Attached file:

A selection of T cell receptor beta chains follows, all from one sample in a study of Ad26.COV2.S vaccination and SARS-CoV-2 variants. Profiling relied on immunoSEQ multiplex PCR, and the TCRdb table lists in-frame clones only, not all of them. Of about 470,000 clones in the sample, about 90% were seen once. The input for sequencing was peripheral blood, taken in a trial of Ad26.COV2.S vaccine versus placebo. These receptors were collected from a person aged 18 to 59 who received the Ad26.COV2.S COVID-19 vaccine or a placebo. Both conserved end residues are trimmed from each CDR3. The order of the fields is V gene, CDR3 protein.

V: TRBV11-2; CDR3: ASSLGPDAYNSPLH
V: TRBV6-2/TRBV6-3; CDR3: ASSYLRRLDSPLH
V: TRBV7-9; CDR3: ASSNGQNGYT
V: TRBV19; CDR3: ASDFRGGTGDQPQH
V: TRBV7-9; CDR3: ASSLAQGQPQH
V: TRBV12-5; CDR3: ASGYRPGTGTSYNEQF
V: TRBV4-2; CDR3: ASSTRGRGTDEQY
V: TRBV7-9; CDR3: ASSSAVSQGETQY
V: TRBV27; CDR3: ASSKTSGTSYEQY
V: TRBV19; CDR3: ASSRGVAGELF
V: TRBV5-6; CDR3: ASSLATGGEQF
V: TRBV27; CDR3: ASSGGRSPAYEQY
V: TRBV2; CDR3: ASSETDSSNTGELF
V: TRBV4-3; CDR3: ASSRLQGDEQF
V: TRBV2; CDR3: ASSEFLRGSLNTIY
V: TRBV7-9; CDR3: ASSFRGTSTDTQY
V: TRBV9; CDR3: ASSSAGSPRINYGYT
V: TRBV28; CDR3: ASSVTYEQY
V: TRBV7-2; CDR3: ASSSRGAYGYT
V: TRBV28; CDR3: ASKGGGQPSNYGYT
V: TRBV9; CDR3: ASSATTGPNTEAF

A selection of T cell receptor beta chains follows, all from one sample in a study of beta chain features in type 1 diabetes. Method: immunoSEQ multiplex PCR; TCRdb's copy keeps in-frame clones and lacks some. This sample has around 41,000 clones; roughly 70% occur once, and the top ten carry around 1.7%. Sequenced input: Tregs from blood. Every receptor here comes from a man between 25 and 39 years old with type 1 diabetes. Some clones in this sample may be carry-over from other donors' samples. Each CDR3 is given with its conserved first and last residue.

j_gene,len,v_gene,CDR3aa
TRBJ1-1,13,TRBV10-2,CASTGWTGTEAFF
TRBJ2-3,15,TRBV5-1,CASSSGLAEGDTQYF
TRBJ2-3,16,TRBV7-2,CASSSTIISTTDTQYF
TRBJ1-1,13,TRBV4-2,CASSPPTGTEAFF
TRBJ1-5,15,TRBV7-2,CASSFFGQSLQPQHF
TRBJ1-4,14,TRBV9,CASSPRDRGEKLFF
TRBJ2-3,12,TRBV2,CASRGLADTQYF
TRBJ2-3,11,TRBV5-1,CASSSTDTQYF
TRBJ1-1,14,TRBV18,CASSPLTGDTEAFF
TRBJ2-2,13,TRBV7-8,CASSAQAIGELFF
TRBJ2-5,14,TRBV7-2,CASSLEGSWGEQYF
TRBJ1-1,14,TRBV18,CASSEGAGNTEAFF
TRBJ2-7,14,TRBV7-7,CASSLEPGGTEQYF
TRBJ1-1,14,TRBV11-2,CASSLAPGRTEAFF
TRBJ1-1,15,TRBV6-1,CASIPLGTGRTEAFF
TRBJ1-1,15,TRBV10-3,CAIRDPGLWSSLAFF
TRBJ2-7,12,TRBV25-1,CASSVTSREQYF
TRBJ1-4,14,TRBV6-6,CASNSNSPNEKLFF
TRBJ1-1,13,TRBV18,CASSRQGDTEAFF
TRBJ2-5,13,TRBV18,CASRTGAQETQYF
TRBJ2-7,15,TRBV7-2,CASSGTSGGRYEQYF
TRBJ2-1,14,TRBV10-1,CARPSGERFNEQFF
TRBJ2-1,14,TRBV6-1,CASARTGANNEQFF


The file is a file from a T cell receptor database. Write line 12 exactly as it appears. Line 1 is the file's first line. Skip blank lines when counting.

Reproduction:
V: TRBV5-6; CDR3: ASSLATGGEQF